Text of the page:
Safely Process SPSite.AllWebs

Probably the ugliest scenario for properly disposing SPWeb objects is cleaning up when you enumerate SPSite.AllWebs. To simplify that task, I present a pair of LINQ-inspired extension methods:

public static void ForEach(this SPWebCollection webs, Action<SPWeb> action)
{
    foreach (SPWeb web in webs)
    {
        action(web);
        web.Dispose();
    }
}

public static IEnumerable<TResult> Select<TResult>(this SPWebCollection webs, Func<SPWeb, TResult> action)
{
    List<TResult> res = new List<TResult>(webs.Count);
    webs.ForEach(w => res.Add(action(w)));
    return res;
}

public static IEnumerable<TResult> Select<TResult>(this SPWebCollection webs, Func<SPWeb, TResult> selector)
{
    foreach (SPWeb web in webs)
    {
        TResult ret = selector(web);
        web.Dispose();
        yield return ret;
    }
}

Combined with lambda expressions, we can cleanly handle tasks that would ordinarily require more code and explicit disposal. Want a list of your web URLs?

var urls = site.AllWebs.Select(w => { return w.Url; });

How about updating a property on every web?

site.AllWebs.ForEach(w =>
{
    w.Properties["MyProp"] = DateTime.Now.ToString();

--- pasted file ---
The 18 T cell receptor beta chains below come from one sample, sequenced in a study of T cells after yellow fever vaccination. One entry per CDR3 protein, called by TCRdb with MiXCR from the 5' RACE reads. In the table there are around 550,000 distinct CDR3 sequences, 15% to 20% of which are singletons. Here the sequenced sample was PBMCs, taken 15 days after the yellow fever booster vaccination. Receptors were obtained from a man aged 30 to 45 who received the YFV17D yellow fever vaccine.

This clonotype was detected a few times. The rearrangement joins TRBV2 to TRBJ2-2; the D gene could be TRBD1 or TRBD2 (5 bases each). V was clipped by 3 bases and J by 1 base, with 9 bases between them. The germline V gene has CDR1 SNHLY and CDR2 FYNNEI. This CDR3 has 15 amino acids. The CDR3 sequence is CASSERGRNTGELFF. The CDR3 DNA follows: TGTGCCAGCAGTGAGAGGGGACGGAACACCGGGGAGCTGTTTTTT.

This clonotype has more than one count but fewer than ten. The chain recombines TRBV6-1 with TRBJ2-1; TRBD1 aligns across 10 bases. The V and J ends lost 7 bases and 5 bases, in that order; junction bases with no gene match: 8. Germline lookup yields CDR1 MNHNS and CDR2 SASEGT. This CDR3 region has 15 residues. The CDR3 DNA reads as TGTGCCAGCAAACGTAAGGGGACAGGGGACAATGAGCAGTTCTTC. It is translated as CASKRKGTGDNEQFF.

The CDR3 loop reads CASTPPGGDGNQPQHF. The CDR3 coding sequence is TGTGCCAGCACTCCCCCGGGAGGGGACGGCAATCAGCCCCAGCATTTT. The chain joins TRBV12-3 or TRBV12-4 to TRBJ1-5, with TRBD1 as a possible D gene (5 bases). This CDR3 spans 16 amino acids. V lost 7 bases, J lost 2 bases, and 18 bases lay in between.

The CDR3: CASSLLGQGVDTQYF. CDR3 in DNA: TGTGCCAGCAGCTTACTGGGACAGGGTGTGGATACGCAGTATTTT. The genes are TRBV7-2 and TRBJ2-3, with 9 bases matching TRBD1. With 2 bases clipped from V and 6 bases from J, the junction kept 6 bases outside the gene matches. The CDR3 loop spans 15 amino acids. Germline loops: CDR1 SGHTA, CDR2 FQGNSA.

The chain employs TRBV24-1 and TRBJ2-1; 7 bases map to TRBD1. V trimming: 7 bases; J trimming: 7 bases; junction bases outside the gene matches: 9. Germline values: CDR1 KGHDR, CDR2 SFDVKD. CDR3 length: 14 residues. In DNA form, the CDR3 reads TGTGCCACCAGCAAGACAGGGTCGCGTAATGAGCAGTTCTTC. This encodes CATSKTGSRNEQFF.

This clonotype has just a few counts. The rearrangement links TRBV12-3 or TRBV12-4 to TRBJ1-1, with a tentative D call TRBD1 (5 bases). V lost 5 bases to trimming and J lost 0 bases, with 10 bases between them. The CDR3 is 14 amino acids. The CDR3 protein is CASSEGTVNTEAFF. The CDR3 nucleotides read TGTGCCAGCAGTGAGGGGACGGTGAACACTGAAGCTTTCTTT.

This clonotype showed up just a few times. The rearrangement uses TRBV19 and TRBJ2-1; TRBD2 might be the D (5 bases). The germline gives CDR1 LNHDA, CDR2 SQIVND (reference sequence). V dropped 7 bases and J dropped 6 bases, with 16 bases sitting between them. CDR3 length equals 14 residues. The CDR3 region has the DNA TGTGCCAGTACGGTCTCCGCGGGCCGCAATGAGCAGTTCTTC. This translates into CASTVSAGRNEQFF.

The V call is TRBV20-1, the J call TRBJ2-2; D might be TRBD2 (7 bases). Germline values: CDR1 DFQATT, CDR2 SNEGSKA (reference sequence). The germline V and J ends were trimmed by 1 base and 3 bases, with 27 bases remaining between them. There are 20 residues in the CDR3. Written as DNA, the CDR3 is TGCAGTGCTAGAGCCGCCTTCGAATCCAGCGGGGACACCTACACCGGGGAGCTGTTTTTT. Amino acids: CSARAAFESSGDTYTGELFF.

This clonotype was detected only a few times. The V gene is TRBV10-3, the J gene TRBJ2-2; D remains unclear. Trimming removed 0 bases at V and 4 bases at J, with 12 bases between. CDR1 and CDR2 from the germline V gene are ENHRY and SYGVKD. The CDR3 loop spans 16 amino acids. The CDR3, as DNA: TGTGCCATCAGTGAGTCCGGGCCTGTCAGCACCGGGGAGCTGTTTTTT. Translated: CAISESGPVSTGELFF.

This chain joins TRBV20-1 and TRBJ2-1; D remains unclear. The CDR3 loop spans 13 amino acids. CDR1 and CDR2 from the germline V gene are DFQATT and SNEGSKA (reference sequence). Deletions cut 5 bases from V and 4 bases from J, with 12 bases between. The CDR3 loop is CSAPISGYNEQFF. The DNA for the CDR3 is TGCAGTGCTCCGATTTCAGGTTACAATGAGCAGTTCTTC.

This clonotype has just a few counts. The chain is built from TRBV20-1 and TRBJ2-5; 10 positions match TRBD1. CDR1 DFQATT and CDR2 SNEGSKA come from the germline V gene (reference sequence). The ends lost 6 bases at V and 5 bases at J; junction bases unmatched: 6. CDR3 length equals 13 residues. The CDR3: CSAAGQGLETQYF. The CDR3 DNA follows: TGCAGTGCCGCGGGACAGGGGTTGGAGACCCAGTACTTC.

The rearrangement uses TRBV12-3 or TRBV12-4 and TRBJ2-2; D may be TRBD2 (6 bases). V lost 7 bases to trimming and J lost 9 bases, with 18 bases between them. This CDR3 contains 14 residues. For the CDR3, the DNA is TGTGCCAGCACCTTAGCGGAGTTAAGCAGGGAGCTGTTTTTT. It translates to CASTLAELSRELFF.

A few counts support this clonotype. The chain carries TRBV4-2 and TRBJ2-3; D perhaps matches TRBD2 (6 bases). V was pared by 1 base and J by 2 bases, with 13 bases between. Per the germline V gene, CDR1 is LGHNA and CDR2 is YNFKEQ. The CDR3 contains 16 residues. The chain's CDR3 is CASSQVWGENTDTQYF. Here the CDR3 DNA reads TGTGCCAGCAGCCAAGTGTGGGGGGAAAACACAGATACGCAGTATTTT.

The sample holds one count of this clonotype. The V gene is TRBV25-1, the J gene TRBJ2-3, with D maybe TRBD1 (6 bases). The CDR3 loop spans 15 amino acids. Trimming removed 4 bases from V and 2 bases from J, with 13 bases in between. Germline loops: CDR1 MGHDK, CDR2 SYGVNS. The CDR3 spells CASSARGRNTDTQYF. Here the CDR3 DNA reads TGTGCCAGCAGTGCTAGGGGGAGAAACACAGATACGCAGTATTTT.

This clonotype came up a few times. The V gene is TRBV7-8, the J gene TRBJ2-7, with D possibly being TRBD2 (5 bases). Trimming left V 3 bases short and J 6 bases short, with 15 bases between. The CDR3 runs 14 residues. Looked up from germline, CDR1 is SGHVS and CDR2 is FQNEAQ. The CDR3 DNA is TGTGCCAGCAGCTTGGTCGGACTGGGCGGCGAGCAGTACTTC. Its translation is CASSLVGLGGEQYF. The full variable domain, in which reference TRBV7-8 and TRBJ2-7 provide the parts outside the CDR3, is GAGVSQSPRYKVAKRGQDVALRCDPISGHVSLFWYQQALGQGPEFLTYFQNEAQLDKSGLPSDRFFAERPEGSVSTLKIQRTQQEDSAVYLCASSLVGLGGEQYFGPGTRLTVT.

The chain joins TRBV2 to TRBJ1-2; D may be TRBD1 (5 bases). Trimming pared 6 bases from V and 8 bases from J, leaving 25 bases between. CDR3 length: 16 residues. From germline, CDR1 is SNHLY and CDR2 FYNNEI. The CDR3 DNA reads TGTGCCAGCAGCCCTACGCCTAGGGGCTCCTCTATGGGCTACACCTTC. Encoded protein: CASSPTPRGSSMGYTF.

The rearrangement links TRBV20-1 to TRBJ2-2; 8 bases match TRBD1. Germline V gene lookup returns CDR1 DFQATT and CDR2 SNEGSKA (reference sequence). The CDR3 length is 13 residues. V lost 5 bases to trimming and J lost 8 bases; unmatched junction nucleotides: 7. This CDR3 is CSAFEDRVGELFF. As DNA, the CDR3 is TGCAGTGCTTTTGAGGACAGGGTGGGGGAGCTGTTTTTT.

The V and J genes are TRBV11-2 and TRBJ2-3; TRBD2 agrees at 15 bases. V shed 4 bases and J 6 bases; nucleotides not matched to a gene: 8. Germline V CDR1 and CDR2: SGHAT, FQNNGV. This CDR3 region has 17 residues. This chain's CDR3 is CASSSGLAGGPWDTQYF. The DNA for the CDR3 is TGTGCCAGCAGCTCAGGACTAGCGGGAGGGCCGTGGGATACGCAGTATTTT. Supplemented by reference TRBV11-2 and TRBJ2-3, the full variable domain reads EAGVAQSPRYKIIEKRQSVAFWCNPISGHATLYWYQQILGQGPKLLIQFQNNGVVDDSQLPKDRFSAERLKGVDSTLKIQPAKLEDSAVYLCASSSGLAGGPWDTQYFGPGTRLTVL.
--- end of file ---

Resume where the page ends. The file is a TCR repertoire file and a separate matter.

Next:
w.Properties.Update();
});

We can even leverage anonymous types:

var props = site.AllWebs.Select(w =>
{
    return new
    {
        w.Title,
        w.Url,
        MyProp = w.Properties["MyProp"]
    };
});

Speaking of LINQ and SharePoint, check out Adam Buenz‘s post on using LINQ’s IEnumerable.Cast<T> with SharePoint collections to get IQueryable support. And while using LINQ for filtering and such may be prettier, resist the urge to skip CAML altogether: there is definitely a performance advantage in filtering your SPListItemCollection with an SPQuery, especially for large lists. I can’t seem to find any hard data on this, so I nominate Waldek Mastykarz to investigate – his analyses of other performance topics were great.

Update 12/10/2008: New, improved Select! Discussed here.

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